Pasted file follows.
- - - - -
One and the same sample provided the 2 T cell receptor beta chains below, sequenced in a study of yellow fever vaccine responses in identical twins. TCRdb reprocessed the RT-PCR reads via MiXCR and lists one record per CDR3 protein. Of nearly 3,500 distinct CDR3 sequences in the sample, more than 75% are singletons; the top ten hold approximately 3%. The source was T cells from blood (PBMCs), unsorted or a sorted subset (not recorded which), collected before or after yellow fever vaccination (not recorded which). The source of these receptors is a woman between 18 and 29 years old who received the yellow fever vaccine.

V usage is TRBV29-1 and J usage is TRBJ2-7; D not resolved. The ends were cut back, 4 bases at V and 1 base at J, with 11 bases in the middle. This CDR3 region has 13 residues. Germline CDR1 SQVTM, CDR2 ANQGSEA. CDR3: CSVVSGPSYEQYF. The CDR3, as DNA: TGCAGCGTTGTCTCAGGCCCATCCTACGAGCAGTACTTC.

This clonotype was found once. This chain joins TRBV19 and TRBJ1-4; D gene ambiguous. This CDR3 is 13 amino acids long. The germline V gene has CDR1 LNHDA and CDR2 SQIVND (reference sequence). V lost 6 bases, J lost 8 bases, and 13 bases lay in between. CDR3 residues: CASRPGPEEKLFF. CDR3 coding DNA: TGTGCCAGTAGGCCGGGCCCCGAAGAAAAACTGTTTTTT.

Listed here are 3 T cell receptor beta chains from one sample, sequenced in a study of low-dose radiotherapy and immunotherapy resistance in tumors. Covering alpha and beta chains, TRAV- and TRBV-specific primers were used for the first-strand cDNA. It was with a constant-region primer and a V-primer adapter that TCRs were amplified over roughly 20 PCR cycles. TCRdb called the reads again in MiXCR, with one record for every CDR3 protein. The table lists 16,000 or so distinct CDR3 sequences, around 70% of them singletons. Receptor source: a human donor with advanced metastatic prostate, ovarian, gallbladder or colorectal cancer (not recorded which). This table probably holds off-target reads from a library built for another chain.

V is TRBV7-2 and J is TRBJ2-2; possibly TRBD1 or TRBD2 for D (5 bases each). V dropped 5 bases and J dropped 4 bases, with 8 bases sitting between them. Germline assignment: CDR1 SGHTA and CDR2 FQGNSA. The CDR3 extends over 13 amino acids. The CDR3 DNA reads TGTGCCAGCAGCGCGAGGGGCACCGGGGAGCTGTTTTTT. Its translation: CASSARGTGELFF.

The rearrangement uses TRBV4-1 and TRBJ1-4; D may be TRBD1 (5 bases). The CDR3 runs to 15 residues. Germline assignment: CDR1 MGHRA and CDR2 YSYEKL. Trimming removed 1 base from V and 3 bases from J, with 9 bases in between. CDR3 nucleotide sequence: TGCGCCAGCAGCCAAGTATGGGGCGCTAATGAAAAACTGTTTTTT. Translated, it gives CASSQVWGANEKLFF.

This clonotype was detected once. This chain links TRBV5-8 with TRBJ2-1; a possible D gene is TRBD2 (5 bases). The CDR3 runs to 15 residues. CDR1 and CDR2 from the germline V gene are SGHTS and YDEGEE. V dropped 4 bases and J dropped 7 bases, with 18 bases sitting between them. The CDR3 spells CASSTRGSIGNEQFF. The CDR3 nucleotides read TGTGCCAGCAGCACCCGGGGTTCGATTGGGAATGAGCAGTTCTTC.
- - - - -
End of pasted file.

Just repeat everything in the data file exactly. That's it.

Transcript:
One and the same sample provided the 2 T cell receptor beta chains below, sequenced in a study of yellow fever vaccine responses in identical twins. TCRdb reprocessed the RT-PCR reads via MiXCR and lists one record per CDR3 protein. Of nearly 3,500 distinct CDR3 sequences in the sample, more than 75% are singletons; the top ten hold approximately 3%. The source was T cells from blood (PBMCs), unsorted or a sorted subset (not recorded which), collected before or after yellow fever vaccination (not recorded which). The source of these receptors is a woman between 18 and 29 years old who received the yellow fever vaccine.

V usage is TRBV29-1 and J usage is TRBJ2-7; D not resolved. The ends were cut back, 4 bases at V and 1 base at J, with 11 bases in the middle. This CDR3 region has 13 residues. Germline CDR1 SQVTM, CDR2 ANQGSEA. CDR3: CSVVSGPSYEQYF. The CDR3, as DNA: TGCAGCGTTGTCTCAGGCCCATCCTACGAGCAGTACTTC.

This clonotype was found once. This chain joins TRBV19 and TRBJ1-4; D gene ambiguous. This CDR3 is 13 amino acids long. The germline V gene has CDR1 LNHDA and CDR2 SQIVND (reference sequence). V lost 6 bases, J lost 8 bases, and 13 bases lay in between. CDR3 residues: CASRPGPEEKLFF. CDR3 coding DNA: TGTGCCAGTAGGCCGGGCCCCGAAGAAAAACTGTTTTTT.

Listed here are 3 T cell receptor beta chains from one sample, sequenced in a study of low-dose radiotherapy and immunotherapy resistance in tumors. Covering alpha and beta chains, TRAV- and TRBV-specific primers were used for the first-strand cDNA. It was with a constant-region primer and a V-primer adapter that TCRs were amplified over roughly 20 PCR cycles. TCRdb called the reads again in MiXCR, with one record for every CDR3 protein. The table lists 16,000 or so distinct CDR3 sequences, around 70% of them singletons. Receptor source: a human donor with advanced metastatic prostate, ovarian, gallbladder or colorectal cancer (not recorded which). This table probably holds off-target reads from a library built for another chain.

V is TRBV7-2 and J is TRBJ2-2; possibly TRBD1 or TRBD2 for D (5 bases each). V dropped 5 bases and J dropped 4 bases, with 8 bases sitting between them. Germline assignment: CDR1 SGHTA and CDR2 FQGNSA. The CDR3 extends over 13 amino acids. The CDR3 DNA reads TGTGCCAGCAGCGCGAGGGGCACCGGGGAGCTGTTTTTT. Its translation: CASSARGTGELFF.

The rearrangement uses TRBV4-1 and TRBJ1-4; D may be TRBD1 (5 bases). The CDR3 runs to 15 residues. Germline assignment: CDR1 MGHRA and CDR2 YSYEKL. Trimming removed 1 base from V and 3 bases from J, with 9 bases in between. CDR3 nucleotide sequence: TGCGCCAGCAGCCAAGTATGGGGCGCTAATGAAAAACTGTTTTTT. Translated, it gives CASSQVWGANEKLFF.

This clonotype was detected once. This chain links TRBV5-8 with TRBJ2-1; a possible D gene is TRBD2 (5 bases). The CDR3 runs to 15 residues. CDR1 and CDR2 from the germline V gene are SGHTS and YDEGEE. V dropped 4 bases and J dropped 7 bases, with 18 bases sitting between them. The CDR3 spells CASSTRGSIGNEQFF. The CDR3 nucleotides read TGTGCCAGCAGCACCCGGGGTTCGATTGGGAATGAGCAGTTCTTC.